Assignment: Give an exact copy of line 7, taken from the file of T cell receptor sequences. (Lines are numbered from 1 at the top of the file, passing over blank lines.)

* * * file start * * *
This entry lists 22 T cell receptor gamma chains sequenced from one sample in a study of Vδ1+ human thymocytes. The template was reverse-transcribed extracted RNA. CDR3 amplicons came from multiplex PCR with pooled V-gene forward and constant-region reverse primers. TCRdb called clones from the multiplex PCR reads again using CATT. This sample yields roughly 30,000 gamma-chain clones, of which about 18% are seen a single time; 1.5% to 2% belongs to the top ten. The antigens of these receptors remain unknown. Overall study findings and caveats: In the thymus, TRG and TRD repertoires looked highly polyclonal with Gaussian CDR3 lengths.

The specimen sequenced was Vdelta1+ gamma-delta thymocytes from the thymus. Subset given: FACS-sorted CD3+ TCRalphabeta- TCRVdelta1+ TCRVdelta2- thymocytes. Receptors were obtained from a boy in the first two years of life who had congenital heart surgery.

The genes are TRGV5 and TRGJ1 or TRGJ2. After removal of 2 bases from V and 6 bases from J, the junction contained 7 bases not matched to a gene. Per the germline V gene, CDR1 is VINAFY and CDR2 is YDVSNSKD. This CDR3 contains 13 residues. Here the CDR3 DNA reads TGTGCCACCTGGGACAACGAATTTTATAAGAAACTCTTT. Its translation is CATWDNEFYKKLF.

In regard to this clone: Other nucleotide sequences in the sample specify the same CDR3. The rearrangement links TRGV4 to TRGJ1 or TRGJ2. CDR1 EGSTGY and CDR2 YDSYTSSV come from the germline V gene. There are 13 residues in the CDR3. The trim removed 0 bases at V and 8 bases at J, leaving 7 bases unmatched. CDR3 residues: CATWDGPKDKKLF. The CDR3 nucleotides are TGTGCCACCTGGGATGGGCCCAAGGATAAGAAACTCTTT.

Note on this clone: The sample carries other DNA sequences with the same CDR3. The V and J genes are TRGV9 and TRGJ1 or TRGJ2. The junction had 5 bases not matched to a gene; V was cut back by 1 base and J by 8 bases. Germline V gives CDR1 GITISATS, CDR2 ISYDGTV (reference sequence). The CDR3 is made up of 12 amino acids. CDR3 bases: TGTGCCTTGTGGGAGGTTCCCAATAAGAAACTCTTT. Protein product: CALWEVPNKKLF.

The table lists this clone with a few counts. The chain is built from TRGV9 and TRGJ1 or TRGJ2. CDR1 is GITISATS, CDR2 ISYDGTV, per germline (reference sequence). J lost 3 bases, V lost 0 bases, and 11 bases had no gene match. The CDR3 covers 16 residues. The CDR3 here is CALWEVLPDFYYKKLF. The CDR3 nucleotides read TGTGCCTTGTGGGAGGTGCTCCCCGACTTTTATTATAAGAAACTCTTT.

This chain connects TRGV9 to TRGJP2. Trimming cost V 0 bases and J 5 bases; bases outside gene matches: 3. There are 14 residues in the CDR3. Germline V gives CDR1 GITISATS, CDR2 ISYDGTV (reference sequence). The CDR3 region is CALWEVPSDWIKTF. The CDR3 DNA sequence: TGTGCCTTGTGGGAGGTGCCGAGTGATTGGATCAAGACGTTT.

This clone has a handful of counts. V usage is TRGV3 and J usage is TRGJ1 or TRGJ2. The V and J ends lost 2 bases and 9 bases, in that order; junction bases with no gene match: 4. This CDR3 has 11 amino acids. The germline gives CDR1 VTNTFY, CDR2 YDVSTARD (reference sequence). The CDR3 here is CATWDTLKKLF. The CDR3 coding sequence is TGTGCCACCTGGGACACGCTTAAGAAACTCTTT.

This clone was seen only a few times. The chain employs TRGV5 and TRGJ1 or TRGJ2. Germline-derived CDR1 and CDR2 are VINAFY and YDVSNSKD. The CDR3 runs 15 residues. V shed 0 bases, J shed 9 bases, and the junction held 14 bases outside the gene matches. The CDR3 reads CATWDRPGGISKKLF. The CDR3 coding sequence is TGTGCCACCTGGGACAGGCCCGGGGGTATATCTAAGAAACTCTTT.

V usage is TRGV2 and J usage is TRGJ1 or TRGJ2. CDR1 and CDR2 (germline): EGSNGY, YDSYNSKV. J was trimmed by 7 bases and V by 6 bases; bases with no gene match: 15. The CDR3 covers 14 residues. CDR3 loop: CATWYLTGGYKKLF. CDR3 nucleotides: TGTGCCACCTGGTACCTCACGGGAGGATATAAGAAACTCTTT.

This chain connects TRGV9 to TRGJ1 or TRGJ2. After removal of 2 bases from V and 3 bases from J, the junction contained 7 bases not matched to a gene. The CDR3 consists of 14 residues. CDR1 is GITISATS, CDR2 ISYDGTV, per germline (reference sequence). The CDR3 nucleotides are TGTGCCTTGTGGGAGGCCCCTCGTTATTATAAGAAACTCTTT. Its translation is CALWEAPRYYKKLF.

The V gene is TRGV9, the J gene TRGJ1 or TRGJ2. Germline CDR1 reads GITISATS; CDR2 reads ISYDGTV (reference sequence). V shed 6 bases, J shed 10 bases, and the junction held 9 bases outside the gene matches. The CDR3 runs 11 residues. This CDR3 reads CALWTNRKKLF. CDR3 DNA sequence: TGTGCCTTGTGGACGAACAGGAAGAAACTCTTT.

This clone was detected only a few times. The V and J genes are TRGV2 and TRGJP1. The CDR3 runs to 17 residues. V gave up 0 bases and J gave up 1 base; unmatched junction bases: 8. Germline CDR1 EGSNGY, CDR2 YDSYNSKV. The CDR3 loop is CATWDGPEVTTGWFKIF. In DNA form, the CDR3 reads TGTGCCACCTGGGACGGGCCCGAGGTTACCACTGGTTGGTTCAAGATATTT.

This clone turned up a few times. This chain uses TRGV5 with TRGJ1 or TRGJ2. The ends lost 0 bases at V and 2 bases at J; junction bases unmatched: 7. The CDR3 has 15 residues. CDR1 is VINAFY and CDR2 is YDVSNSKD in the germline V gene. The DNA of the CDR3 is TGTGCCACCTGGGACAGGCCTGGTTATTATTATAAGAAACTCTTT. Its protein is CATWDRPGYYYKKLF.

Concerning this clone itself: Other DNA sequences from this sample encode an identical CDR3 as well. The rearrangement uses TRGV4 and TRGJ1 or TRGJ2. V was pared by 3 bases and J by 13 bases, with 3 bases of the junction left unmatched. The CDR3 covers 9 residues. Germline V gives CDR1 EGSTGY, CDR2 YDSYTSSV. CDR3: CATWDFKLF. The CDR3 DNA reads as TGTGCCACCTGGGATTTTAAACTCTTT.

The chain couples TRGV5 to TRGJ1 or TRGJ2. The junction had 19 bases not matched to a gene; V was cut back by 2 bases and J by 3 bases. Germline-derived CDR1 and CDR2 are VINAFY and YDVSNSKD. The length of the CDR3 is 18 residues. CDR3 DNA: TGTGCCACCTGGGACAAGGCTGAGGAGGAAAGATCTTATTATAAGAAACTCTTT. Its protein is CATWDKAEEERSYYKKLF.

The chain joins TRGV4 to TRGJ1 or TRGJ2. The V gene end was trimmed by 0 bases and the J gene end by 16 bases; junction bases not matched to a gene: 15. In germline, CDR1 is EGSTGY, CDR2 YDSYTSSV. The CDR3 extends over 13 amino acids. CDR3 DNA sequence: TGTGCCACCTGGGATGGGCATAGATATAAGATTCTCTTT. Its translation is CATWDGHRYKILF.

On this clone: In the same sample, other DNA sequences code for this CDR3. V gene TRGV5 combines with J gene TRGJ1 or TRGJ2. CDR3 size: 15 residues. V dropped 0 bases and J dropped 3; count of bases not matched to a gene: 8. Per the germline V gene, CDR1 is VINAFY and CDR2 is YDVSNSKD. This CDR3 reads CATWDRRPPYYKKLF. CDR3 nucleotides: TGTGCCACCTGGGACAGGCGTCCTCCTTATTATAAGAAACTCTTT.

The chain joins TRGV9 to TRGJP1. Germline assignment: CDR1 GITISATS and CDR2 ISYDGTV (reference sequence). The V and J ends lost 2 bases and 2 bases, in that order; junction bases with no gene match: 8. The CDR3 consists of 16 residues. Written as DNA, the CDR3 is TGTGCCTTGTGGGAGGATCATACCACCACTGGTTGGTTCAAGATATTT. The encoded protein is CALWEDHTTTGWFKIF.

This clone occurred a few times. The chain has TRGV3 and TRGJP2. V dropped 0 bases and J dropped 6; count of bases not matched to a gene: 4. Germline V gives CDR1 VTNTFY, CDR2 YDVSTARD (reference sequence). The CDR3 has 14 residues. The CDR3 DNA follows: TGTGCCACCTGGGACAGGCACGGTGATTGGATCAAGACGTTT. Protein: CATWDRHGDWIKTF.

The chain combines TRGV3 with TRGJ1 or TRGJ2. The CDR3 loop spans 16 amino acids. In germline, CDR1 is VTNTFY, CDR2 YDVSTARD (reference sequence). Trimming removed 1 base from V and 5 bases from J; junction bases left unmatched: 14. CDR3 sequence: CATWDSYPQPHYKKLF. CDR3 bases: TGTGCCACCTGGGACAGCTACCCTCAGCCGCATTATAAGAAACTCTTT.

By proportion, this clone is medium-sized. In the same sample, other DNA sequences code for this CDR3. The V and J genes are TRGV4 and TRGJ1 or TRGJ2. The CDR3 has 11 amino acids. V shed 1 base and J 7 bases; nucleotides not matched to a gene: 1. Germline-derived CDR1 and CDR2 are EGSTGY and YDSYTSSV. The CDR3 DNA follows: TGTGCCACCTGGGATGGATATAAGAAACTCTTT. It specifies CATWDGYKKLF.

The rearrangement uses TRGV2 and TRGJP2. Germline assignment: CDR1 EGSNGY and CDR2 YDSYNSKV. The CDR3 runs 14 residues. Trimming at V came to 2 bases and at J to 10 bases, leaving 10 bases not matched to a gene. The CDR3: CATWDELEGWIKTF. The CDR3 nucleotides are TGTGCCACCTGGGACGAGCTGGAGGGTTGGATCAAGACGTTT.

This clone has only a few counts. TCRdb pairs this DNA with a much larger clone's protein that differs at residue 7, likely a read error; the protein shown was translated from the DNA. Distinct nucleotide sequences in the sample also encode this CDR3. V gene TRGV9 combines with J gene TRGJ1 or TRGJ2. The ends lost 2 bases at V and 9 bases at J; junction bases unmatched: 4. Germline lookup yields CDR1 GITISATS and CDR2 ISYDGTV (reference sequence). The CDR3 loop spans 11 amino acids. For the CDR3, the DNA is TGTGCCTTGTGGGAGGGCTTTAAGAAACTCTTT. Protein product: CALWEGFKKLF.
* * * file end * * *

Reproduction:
This chain connects TRGV9 to TRGJP2. Trimming cost V 0 bases and J 5 bases; bases outside gene matches: 3. There are 14 residues in the CDR3. Germline V gives CDR1 GITISATS, CDR2 ISYDGTV (reference sequence). The CDR3 region is CALWEVPSDWIKTF. The CDR3 DNA sequence: TGTGCCTTGTGGGAGGTGCCGAGTGATTGGATCAAGACGTTT.